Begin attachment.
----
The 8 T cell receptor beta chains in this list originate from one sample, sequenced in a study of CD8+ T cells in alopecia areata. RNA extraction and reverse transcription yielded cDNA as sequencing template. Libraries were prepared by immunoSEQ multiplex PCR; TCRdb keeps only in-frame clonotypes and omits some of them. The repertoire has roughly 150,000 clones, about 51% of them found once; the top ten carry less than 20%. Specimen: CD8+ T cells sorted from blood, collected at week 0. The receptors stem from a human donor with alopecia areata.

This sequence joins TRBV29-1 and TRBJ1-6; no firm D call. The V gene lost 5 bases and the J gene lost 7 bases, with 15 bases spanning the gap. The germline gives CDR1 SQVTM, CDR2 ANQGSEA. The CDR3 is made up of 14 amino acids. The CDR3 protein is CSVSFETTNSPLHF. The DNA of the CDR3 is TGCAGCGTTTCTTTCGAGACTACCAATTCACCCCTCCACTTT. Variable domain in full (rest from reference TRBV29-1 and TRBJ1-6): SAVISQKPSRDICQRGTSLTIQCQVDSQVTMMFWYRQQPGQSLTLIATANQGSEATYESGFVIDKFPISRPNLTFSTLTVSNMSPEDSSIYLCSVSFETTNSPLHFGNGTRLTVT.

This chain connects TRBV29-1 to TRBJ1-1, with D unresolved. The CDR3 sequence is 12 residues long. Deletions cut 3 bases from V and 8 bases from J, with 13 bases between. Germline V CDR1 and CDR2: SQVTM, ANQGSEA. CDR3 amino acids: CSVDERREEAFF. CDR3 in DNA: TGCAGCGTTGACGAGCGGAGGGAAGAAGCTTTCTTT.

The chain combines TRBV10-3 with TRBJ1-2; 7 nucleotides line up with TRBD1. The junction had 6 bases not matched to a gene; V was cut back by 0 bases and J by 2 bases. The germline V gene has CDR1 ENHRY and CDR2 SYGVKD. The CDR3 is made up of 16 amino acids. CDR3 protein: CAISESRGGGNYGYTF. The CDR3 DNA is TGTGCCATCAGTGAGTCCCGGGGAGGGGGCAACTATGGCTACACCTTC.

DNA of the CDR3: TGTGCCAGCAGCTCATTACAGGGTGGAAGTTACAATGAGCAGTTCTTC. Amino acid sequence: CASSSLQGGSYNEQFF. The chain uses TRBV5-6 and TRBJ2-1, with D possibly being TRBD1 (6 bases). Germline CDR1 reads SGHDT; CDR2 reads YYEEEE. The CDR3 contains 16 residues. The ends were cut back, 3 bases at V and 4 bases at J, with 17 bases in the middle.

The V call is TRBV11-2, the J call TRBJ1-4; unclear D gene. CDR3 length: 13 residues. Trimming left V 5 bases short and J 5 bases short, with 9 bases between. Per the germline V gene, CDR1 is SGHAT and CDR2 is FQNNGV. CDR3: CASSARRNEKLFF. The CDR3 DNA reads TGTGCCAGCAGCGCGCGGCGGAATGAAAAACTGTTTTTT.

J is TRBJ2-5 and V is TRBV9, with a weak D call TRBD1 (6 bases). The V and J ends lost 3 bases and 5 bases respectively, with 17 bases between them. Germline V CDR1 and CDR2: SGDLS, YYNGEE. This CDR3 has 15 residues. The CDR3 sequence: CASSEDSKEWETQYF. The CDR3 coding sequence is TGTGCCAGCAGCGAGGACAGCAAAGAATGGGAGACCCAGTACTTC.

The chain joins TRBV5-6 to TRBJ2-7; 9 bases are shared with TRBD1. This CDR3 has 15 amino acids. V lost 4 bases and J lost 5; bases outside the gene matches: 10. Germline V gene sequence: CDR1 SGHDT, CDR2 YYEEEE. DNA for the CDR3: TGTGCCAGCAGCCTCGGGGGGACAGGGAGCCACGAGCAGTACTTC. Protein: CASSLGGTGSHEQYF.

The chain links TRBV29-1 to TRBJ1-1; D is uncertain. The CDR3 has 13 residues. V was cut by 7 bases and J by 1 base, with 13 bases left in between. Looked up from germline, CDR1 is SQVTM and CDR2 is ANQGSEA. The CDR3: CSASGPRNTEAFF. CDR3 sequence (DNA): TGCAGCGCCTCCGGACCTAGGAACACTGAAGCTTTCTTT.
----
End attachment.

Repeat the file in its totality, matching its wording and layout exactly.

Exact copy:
The 8 T cell receptor beta chains in this list originate from one sample, sequenced in a study of CD8+ T cells in alopecia areata. RNA extraction and reverse transcription yielded cDNA as sequencing template. Libraries were prepared by immunoSEQ multiplex PCR; TCRdb keeps only in-frame clonotypes and omits some of them. The repertoire has roughly 150,000 clones, about 51% of them found once; the top ten carry less than 20%. Specimen: CD8+ T cells sorted from blood, collected at week 0. The receptors stem from a human donor with alopecia areata.

This sequence joins TRBV29-1 and TRBJ1-6; no firm D call. The V gene lost 5 bases and the J gene lost 7 bases, with 15 bases spanning the gap. The germline gives CDR1 SQVTM, CDR2 ANQGSEA. The CDR3 is made up of 14 amino acids. The CDR3 protein is CSVSFETTNSPLHF. The DNA of the CDR3 is TGCAGCGTTTCTTTCGAGACTACCAATTCACCCCTCCACTTT. Variable domain in full (rest from reference TRBV29-1 and TRBJ1-6): SAVISQKPSRDICQRGTSLTIQCQVDSQVTMMFWYRQQPGQSLTLIATANQGSEATYESGFVIDKFPISRPNLTFSTLTVSNMSPEDSSIYLCSVSFETTNSPLHFGNGTRLTVT.

This chain connects TRBV29-1 to TRBJ1-1, with D unresolved. The CDR3 sequence is 12 residues long. Deletions cut 3 bases from V and 8 bases from J, with 13 bases between. Germline V CDR1 and CDR2: SQVTM, ANQGSEA. CDR3 amino acids: CSVDERREEAFF. CDR3 in DNA: TGCAGCGTTGACGAGCGGAGGGAAGAAGCTTTCTTT.

The chain combines TRBV10-3 with TRBJ1-2; 7 nucleotides line up with TRBD1. The junction had 6 bases not matched to a gene; V was cut back by 0 bases and J by 2 bases. The germline V gene has CDR1 ENHRY and CDR2 SYGVKD. The CDR3 is made up of 16 amino acids. CDR3 protein: CAISESRGGGNYGYTF. The CDR3 DNA is TGTGCCATCAGTGAGTCCCGGGGAGGGGGCAACTATGGCTACACCTTC.

DNA of the CDR3: TGTGCCAGCAGCTCATTACAGGGTGGAAGTTACAATGAGCAGTTCTTC. Amino acid sequence: CASSSLQGGSYNEQFF. The chain uses TRBV5-6 and TRBJ2-1, with D possibly being TRBD1 (6 bases). Germline CDR1 reads SGHDT; CDR2 reads YYEEEE. The CDR3 contains 16 residues. The ends were cut back, 3 bases at V and 4 bases at J, with 17 bases in the middle.

The V call is TRBV11-2, the J call TRBJ1-4; unclear D gene. CDR3 length: 13 residues. Trimming left V 5 bases short and J 5 bases short, with 9 bases between. Per the germline V gene, CDR1 is SGHAT and CDR2 is FQNNGV. CDR3: CASSARRNEKLFF. The CDR3 DNA reads TGTGCCAGCAGCGCGCGGCGGAATGAAAAACTGTTTTTT.

J is TRBJ2-5 and V is TRBV9, with a weak D call TRBD1 (6 bases). The V and J ends lost 3 bases and 5 bases respectively, with 17 bases between them. Germline V CDR1 and CDR2: SGDLS, YYNGEE. This CDR3 has 15 residues. The CDR3 sequence: CASSEDSKEWETQYF. The CDR3 coding sequence is TGTGCCAGCAGCGAGGACAGCAAAGAATGGGAGACCCAGTACTTC.

The chain joins TRBV5-6 to TRBJ2-7; 9 bases are shared with TRBD1. This CDR3 has 15 amino acids. V lost 4 bases and J lost 5; bases outside the gene matches: 10. Germline V gene sequence: CDR1 SGHDT, CDR2 YYEEEE. DNA for the CDR3: TGTGCCAGCAGCCTCGGGGGGACAGGGAGCCACGAGCAGTACTTC. Protein: CASSLGGTGSHEQYF.

The chain links TRBV29-1 to TRBJ1-1; D is uncertain. The CDR3 has 13 residues. V was cut by 7 bases and J by 1 base, with 13 bases left in between. Looked up from germline, CDR1 is SQVTM and CDR2 is ANQGSEA. The CDR3: CSASGPRNTEAFF. CDR3 sequence (DNA): TGCAGCGCCTCCGGACCTAGGAACACTGAAGCTTTCTTT.